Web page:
Archives for posts with tag: cheese

For this review I return to an old friend, though for my international readers this cheese may not be quite so familiar. I introduce you now to the cheddar that isn’t cheddar, colby cheese.

Colby was invented in Colby, Wisconsin in 1874 by Joseph F. Steinwand. It is very similar to cheddar but does not undergo the “cheddaring” process and is not aged. Since colby is a distinctly American product I don’t know how much of it is sold internationally, so perhaps not everyone reading this has already tasted it.

I purchased a longhorn cut of Boar’s Head brand colby cheese to taste for this article. When I first taste a cheese, I always like to taste it in isolation, with no other flavors, so I started by slicing off a piece and savoring it. I was struck by the flavor similarity to cheddar, although colby is not as dry and tough as some ancient cheddars I’ve tasted. Before you send me hate mail, I’m not bad-mouthing cheddar, it’s one of my favorite cheeses. I have had some cheddar, though, that is so strong and so thick (like peanut butter) that I only need a slice or two to feel sated; that and it gums up my mouth and requires a lot of fluids to consume. Not so with colby: colby is a young cheese, moist and soft.

I was less impressed once I tried the colby with crackers, however. The cheese is quite mild and its flavor is easy to overpower. I’ve found that with age (old man here at 30), my tastes have “matured” which is another way of saying my taste buds are getting dull or dying off. I enjoy eating colby straight off the block, but the flavor is a bit too mild to pair with anything strong. If you’re looking for a finger-food cheese then colby is a delicious choice that won’t clog your mouth too quickly, and I bet it would make a mean grilled cheese sandwich. However, if you’re looking for something strong to pair with steak I’d look elsewhere.

Ultimately, colby is much like the nation of America itself: young and tasty. It won’t impress your hipster friends, it doesn’t go over well at high-class parties, and it loses some of its flavor when held up against other things, but that doesn’t mean it isn’t worth your time. Carve a hunk right off the block and savor the idea that a cheese can be a perfect snack unto itself.

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Manchego cheese.

After Kroger and Wal-Mart both failed me (neither one here carries limburger, which is the review I wanted to write today), I bought some Don Bernardo brand manchego instead. Manchego is a cheese made from sheep’s milk, Spanish in origin. I was determined to try something new for this post, and my options were limited in that regard. I’m going to have to go further afield soon to continue writing cheese reviews.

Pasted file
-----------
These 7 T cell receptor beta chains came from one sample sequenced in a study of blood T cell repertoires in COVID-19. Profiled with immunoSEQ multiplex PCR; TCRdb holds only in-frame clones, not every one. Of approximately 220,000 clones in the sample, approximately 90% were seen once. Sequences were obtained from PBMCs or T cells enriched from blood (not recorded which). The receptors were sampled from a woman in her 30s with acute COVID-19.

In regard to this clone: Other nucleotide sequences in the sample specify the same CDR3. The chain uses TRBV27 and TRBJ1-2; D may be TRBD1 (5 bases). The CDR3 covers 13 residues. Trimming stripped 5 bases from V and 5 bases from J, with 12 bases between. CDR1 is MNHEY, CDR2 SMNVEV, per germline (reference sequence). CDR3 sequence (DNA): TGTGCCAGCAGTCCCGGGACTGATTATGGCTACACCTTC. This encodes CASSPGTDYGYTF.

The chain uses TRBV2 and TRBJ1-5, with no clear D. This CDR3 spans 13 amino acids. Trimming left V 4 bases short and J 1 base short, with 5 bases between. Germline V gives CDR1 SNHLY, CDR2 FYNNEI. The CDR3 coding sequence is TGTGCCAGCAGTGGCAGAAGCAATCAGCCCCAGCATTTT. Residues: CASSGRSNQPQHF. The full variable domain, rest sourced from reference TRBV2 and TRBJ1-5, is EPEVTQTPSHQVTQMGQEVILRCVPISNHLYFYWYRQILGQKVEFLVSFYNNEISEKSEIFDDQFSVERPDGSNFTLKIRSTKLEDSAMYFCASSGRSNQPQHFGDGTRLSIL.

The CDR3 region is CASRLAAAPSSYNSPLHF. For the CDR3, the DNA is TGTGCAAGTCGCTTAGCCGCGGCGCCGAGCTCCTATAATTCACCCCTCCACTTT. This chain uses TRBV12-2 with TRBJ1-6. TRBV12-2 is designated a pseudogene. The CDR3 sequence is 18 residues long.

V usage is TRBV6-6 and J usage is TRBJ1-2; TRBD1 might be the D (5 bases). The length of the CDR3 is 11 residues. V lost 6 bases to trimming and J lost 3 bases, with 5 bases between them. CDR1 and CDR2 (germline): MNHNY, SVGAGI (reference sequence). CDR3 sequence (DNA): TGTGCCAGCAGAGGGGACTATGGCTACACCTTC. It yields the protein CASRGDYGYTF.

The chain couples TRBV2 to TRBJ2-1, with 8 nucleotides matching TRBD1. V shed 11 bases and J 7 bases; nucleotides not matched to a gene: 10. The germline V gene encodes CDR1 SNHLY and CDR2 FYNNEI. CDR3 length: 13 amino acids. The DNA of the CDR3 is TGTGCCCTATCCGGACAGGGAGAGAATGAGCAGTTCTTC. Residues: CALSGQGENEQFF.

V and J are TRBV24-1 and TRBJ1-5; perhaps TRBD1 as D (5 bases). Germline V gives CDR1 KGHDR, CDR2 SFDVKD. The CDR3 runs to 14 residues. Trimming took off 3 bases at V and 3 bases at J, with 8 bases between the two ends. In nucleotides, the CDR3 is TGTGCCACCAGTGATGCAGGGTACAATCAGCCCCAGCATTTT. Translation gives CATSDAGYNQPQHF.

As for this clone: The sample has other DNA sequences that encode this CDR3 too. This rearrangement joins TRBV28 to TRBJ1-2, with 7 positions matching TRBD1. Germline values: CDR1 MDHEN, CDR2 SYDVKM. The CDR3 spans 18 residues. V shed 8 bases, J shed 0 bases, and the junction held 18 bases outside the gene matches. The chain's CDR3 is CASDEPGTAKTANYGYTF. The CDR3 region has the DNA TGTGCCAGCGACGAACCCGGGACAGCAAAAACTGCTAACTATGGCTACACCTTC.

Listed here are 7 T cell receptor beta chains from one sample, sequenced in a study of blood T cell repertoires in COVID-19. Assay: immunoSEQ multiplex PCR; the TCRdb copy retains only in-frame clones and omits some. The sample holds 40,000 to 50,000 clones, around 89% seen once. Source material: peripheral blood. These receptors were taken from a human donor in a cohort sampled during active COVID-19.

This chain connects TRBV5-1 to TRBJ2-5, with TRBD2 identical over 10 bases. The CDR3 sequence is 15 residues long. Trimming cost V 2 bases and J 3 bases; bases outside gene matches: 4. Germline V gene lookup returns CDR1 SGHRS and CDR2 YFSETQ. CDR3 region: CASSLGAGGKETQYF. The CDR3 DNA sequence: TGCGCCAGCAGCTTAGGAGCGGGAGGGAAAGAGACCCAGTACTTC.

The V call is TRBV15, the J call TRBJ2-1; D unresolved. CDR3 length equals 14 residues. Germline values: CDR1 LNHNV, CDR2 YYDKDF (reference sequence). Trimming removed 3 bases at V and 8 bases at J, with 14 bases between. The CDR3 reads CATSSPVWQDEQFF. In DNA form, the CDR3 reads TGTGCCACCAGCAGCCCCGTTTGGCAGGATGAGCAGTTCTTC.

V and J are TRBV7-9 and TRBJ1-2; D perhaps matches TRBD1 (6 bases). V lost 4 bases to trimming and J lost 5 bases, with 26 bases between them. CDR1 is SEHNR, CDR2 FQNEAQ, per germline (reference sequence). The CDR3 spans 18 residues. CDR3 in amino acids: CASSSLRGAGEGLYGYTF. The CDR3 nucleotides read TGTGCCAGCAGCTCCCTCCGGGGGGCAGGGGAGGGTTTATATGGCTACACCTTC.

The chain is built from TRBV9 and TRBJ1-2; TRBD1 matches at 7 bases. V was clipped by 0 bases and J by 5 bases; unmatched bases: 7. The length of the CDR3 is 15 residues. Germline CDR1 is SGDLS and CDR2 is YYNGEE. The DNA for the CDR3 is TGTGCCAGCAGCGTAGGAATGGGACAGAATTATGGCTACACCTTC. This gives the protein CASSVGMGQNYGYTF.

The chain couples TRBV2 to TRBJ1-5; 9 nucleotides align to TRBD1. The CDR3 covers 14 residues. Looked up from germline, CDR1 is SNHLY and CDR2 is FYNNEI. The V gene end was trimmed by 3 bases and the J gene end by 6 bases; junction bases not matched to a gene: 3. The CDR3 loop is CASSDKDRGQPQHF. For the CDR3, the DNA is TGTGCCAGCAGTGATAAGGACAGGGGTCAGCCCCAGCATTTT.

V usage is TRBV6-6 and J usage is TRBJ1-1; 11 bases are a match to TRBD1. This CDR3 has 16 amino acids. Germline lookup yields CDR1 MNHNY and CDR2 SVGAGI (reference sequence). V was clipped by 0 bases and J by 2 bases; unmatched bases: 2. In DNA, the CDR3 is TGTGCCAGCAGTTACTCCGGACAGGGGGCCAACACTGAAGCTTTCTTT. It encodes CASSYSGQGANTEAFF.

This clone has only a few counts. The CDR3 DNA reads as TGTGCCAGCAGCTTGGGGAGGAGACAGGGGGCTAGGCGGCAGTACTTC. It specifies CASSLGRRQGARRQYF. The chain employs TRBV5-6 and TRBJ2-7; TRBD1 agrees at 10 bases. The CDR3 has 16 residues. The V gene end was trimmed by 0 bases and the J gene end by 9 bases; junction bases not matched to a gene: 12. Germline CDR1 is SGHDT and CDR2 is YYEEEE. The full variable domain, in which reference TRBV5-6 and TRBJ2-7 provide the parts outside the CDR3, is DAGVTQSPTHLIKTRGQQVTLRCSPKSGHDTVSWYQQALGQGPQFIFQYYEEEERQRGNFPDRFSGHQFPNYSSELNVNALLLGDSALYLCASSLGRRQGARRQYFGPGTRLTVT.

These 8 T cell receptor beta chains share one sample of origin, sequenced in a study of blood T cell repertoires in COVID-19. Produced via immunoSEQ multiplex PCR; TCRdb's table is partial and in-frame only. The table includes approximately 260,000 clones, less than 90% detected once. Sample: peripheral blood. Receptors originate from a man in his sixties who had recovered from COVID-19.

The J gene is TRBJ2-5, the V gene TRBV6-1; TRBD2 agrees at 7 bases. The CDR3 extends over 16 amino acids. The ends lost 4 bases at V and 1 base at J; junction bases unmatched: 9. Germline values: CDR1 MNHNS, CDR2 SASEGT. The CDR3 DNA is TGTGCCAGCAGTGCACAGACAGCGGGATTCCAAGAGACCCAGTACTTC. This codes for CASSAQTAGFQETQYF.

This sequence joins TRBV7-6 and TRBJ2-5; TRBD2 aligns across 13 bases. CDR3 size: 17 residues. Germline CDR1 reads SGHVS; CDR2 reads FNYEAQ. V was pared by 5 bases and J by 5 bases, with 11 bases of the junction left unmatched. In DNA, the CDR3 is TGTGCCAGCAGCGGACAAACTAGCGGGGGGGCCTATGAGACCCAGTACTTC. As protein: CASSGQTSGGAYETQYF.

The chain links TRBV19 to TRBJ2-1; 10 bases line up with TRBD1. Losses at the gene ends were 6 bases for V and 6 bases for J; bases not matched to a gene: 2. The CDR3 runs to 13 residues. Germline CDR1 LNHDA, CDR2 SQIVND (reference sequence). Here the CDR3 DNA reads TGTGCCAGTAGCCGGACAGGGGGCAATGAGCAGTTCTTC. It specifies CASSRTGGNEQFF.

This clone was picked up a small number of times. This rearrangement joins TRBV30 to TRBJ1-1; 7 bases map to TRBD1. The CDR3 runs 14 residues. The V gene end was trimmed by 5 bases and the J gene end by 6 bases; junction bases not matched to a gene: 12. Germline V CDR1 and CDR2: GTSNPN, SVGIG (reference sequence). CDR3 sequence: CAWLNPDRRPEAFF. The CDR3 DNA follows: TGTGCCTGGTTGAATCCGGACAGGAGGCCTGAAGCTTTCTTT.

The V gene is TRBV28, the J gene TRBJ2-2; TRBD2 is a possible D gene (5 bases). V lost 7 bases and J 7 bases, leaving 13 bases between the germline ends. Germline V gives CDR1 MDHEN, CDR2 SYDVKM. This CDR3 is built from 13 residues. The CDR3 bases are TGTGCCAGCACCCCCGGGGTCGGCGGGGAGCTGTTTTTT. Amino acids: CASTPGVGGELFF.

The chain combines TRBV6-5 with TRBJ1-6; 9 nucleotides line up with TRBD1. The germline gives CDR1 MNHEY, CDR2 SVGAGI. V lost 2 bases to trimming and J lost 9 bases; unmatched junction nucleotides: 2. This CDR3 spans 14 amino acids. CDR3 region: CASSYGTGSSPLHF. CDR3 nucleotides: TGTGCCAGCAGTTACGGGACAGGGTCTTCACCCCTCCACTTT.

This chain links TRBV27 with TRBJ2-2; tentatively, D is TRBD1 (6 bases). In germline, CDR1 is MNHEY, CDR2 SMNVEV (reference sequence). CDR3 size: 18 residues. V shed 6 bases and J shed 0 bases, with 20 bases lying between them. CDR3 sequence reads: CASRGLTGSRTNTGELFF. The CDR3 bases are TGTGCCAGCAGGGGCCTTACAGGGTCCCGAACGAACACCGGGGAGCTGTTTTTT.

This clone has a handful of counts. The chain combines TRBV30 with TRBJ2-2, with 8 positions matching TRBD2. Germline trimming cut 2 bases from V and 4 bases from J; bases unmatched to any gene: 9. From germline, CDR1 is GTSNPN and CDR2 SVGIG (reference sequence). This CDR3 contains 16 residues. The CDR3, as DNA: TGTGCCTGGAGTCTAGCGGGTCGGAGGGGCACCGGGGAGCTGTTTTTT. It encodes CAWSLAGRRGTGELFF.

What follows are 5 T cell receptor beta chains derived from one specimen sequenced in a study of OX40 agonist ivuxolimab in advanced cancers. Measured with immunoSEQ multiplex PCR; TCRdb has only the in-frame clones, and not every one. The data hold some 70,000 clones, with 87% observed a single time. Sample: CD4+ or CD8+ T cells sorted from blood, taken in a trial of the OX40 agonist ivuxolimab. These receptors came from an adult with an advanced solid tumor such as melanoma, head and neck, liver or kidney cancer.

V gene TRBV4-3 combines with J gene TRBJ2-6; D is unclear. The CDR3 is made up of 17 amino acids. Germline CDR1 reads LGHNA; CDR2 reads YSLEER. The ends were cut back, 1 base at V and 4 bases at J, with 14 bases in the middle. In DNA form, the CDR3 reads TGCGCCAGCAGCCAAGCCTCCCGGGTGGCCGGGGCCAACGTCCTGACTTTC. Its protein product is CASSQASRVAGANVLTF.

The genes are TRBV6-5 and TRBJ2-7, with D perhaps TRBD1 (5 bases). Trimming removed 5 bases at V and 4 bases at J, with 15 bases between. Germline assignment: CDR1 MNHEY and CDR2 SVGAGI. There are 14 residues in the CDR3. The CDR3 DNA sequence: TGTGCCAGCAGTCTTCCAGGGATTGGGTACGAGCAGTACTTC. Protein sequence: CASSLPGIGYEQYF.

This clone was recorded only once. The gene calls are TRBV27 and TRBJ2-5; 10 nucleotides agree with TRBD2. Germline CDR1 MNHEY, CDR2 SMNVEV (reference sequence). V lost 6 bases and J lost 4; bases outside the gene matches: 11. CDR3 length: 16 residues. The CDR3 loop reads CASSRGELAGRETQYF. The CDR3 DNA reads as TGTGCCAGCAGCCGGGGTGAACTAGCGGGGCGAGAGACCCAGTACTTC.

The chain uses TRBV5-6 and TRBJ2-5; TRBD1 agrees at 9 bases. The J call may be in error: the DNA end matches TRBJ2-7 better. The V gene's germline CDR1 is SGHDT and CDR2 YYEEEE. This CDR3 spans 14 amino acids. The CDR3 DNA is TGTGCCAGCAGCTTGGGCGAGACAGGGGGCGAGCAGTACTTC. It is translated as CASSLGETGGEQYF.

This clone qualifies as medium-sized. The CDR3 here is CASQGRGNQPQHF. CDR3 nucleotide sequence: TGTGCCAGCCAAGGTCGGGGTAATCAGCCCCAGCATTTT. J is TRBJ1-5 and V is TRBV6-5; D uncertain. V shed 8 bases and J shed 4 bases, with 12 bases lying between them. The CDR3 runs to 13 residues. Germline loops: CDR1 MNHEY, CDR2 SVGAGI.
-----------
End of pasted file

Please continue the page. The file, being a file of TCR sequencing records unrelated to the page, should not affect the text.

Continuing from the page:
Manchego is a hard, slightly brittle cheese with an inedible rind. Its packaging said it had a “nutty” scent, and I guess you could put it that way. I’d call it a smell just a little bit like toejam (or dirt collected underneath your fingernails during a hard day’s work), though not as pungent or nasty. It has a musky scent, and the smell is simultaneously odd and addictive in some way, much like when you smell something you know shouldn’t smell good yet you smell it anyway out of some primal instinct. For some reason, you find yourself smelling it again even though it isn’t a strictly pleasant scent.

The package claimed it had a “rich, complex flavor,” which I can agree with generally. The flavor is odd, initially striking the tongue like a faintly moldy taste. The flavor continues to change as you eat more of it though, and the first unpleasant taste fades as you find other flavors to the cheese. The texture is that of a firm, buttery, slightly crumbly cheese. I found it interesting that the cheese grew milder the more of it I ate. Something about the flavor reminded me of feta cheese.

I admit that I am not eating the manchego in its cultural context of associated food and drink, so I am probably missing some of the experience. Overall, it is a palatable cheese that one grows accustomed to with increased consumption. I believe it would work best as a garnish or next to other strong flavors, perhaps topping a salad. To be clear, it is not as strong as many other cheeses I’ve tried, just that the flavor is a bit untraditional on my American palate.

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The ubiquitous sandwich slice.

“BLASPHEMER!” the gods of cheese cried (I suppose that would be the French?) as I hit the publish button for this article. I can hardly fault them, since any self-respecting connoisseur would scoff at the idea of giving a serious treatment to the processed cheese industry. I was never one to step down from a challenge though, so here follows my review, in a broadly encompassing way, of American/processed cheese.

First, we need to address the “broadly encompassing” aspect of this review. I have no desire to discuss the nuances of Velveeta for an entire article at this stage of my blog, nor possibly ever unless the company hires me. Yet I could. I could talk to you about Borden vs. Kraft, I could discuss the multitudinous forms of liquid cheese such as Tostito’s White Queso Dip or the industrial version of liquid “cheddar” used on Arby’s Roast Beef and Cheddar. I could discuss the recent trend of processing nearly any extraneous flavor into a new processed cheese, such as onions, habaneros, or even fruit. I could have an entire SERIES of articles about the subject, and it’s one of the subtle joys of being an American: the effects of an industrial revolution on a nation lacking 1000 years of previous historical precedent. That’s another article though. No, I will have to speak in some generalities and hit a few highlights for you, and this article will be far from exhaustive for all of our sakes.

To the cheese! I have heard that some European nations refer to American cheese as “rubber cheese” due to its flexibility, and while I can understand the comparison the texture of our cheese is more akin to a butter cheese than rubber. This makes absolute sense, because the key factor of American and other processed cheese is that they are young cheeses. You will not find a single, solitary processed cheese which has the word “Aged” attached, and if it says “Sharp” it isn’t coming from the age of the cheese. This means processed cheeses initially have a milder flavor, and some of them are left precisely that way.